The spread of multi-resistant waterhemp has led to increasing use of Group 14 herbicides, the protoporphyrinogen oxidase (PPO) inhibitors that include Cobra, Flexstar, Ultra Blazer and others. Repeated use is exerting intense pressure on this diverse group of chemicals, weed experts warn.
“As with any herbicide, the more you use it, the more likely you are to select for resistance,” says Mike Owen, Iowa State University weed scientist. “It’s like baseball: You only get so many swings at bat.”
Five Midwest states have now detected PPO-resistant waterhemp. “Group 14 resistance has become more prevalent,” says Aaron Hager, University of Illinois weed scientist. “Without a doubt, it will continue to increase.”
That’s alarming, because PPO herbicides are now the only postemergence option for killing glyphosate-resistant pigweeds in conventional and Roundup Ready soybeans. Many waterhemp populations are also resistant to Group 2 herbicides such as Classic and Group 5 herbicides such as atrazine.
Yet, as dire as this sounds, farmers are not out of options, Hager says. Resistant weeds can be managed through carefully integrated tactics, such as the following:
- Applying full rates of preemergence residual herbicides that are effective on target weeds
- Employing multiple modes of effective action
- Spraying weeds when they’re small
- Using cultural practices such as regular scouting, crop rotation and mechanical or hand weeding
“It’s not simple,” Hager says, “but stewardship is the best thing you can do.”
Evolving PPO resistance
Waterhemp has evolved resistance to herbicides from six classes, including Group 14 herbicides. PPO-resistant waterhemp has been confirmed in Kansas, Illinois, Missouri, Iowa and Indiana. Recent surveys in Missouri and Iowa found that about 10% of waterhemp samples were resistant to labeled use rates of Cobra or other Group 14 products. In Illinois, about 70% of waterhemp samples submitted for resistance screening in 2014 had overcome PPO inhibitors.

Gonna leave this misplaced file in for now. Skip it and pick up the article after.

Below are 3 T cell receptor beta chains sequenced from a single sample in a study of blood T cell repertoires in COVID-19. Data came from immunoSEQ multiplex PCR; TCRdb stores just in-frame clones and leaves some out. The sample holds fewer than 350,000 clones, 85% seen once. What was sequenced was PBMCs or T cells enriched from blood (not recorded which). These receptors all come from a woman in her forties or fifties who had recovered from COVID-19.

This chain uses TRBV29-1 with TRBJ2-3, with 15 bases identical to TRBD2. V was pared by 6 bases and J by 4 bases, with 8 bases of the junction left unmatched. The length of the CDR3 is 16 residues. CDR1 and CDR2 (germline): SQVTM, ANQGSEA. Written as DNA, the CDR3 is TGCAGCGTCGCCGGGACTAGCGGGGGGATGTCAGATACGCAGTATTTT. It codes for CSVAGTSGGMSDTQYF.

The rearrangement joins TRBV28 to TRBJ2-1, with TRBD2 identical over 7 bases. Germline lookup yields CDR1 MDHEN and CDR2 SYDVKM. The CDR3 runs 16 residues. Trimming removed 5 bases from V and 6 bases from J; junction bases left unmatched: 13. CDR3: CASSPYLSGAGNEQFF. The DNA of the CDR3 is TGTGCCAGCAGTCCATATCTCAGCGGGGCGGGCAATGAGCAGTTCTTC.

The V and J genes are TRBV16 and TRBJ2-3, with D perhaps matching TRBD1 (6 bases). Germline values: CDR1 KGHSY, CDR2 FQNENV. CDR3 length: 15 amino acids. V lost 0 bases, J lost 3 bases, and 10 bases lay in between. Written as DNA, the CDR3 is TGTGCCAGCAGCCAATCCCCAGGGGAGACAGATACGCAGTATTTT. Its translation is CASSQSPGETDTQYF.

There are many Group 14 products labeled for soybeans, some of which are commonly applied to the soil and others to foliage. But they all share a common site of action. “If you have resistance to one of the foliar-applied Group 14 herbicides such as Flexstar, then almost certainly you have resistance to Cobra and Ultra Blazer as well,” says Kevin Bradley, University of Missouri weed scientist.
PPO-resistant waterhemp evolved in north central Missouri partly because growers didn’t understand that different products have the same site of action, says agronomist Chris Hoffman, GFG Ag Services, Trenton. “They thought that by switching from, say, Cobra (lactofen) to Ultra Blazer (acifluorfen), they were rotating chemistry.”
Another common misconception with PPOs is that resistance develops only to the foliar-applied products, Hager says. In fact, soil-applied herbicides also select for resistant biotypes.
The difference is that resistance to soil-applied herbicides takes longer to become apparent, because those chemicals are usually applied at higher rates in order to achieve several weeks of residual control. The higher rates “overcome the mechanism of resistance, at least for a while,” Hager says. But as the herbicide degrades in the soil, resistant plants survive and emerge, gaining a selective advantage. This “may partially explain the increasing frequency of PPO-resistant waterhemp populations in Illinois,” he says.
Hoffman says there is also evidence of this in north central Missouri, where soil-applied PPOs “are probably not working as well as before.”
Soybean growers respond
In response, soybean growers are using more Group 15 pre-plant, soil-residual herbicides such as Outlook or premixes such as Fierce or Authority Elite (Groups 15 and 14, respectively), Hoffman says. Some growers are also adding a residual herbicide to their early POST application, he notes.